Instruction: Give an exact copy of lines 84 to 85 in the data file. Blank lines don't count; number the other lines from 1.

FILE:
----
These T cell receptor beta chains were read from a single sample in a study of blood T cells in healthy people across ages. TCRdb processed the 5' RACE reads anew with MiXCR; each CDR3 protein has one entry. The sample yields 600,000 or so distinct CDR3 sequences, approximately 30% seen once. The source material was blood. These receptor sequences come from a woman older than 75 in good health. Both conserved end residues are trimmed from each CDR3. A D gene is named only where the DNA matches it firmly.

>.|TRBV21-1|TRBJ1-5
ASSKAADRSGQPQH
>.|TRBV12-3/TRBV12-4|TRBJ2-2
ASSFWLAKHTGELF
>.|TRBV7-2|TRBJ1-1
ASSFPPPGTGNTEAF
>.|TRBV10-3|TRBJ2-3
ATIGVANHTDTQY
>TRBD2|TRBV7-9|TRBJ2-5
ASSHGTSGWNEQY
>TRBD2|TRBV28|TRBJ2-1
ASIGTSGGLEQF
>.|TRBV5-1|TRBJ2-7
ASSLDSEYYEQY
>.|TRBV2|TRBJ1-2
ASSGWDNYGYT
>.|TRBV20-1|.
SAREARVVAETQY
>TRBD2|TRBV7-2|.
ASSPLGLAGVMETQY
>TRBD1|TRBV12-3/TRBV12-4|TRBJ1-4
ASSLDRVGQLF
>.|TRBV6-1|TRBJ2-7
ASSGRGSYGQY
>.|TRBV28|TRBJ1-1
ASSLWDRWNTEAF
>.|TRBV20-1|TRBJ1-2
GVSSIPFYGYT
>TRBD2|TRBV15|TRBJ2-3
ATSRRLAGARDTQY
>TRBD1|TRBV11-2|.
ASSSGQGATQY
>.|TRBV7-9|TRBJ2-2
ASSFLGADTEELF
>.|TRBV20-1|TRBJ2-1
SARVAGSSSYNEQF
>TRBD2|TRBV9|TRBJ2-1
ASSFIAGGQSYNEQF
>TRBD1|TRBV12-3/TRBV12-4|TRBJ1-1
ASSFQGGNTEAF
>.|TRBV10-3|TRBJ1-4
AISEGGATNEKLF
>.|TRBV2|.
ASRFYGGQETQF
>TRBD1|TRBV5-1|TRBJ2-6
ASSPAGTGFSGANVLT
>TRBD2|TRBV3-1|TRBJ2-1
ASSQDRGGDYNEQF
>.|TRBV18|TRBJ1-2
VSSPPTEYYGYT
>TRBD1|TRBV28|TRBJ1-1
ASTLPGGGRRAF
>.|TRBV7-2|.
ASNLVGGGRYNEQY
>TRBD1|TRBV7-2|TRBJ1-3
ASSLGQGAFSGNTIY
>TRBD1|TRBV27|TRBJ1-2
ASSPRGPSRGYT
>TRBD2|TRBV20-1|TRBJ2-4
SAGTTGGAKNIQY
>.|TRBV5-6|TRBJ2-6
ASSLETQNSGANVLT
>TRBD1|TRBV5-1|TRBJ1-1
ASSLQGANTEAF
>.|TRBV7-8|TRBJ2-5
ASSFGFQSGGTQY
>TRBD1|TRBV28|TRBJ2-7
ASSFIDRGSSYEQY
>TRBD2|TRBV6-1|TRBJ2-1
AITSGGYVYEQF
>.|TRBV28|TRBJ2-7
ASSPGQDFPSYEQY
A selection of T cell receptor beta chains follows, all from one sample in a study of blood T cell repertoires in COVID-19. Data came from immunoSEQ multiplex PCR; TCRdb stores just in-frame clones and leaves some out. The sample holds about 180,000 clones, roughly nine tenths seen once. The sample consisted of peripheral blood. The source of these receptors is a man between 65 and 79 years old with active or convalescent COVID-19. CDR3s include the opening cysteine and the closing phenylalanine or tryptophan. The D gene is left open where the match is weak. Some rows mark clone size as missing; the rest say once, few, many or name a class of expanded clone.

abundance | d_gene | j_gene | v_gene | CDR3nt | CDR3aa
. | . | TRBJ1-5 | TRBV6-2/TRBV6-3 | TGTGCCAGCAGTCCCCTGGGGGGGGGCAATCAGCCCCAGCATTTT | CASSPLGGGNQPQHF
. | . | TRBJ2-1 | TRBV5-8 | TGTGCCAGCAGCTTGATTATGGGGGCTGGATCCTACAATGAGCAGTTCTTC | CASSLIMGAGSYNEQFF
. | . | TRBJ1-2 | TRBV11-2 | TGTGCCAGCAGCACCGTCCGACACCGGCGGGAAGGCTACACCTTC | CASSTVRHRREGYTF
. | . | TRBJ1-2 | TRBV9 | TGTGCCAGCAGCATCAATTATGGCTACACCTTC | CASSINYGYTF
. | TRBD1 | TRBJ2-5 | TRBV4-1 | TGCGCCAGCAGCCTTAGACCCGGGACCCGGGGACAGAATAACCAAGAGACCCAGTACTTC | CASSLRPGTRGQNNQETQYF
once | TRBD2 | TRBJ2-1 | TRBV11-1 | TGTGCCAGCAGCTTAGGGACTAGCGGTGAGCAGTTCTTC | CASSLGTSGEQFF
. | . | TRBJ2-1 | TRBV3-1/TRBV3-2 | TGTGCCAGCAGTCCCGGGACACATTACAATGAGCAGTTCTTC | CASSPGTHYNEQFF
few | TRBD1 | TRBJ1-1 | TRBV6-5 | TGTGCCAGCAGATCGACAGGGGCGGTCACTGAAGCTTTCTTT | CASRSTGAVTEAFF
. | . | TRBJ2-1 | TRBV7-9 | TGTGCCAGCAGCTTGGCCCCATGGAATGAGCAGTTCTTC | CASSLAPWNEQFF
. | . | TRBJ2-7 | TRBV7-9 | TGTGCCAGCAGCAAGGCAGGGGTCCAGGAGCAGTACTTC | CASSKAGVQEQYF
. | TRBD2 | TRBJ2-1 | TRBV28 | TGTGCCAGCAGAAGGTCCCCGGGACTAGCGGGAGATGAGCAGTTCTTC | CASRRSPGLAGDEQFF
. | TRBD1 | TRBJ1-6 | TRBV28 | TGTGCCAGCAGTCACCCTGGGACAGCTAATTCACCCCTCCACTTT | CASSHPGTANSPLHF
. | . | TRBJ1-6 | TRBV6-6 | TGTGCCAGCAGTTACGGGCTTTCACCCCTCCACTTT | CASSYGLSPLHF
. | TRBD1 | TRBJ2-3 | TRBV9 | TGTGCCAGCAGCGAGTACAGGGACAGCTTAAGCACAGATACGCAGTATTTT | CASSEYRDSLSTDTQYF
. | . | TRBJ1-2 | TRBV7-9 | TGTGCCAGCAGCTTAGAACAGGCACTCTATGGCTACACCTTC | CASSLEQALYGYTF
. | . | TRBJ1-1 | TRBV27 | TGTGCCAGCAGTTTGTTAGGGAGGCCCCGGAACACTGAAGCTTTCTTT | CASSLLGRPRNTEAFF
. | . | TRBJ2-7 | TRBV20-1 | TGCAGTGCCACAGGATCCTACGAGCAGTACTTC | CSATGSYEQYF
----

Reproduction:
. | . | TRBJ2-1 | TRBV7-9 | TGTGCCAGCAGCTTGGCCCCATGGAATGAGCAGTTCTTC | CASSLAPWNEQFF
. | . | TRBJ2-7 | TRBV7-9 | TGTGCCAGCAGCAAGGCAGGGGTCCAGGAGCAGTACTTC | CASSKAGVQEQYF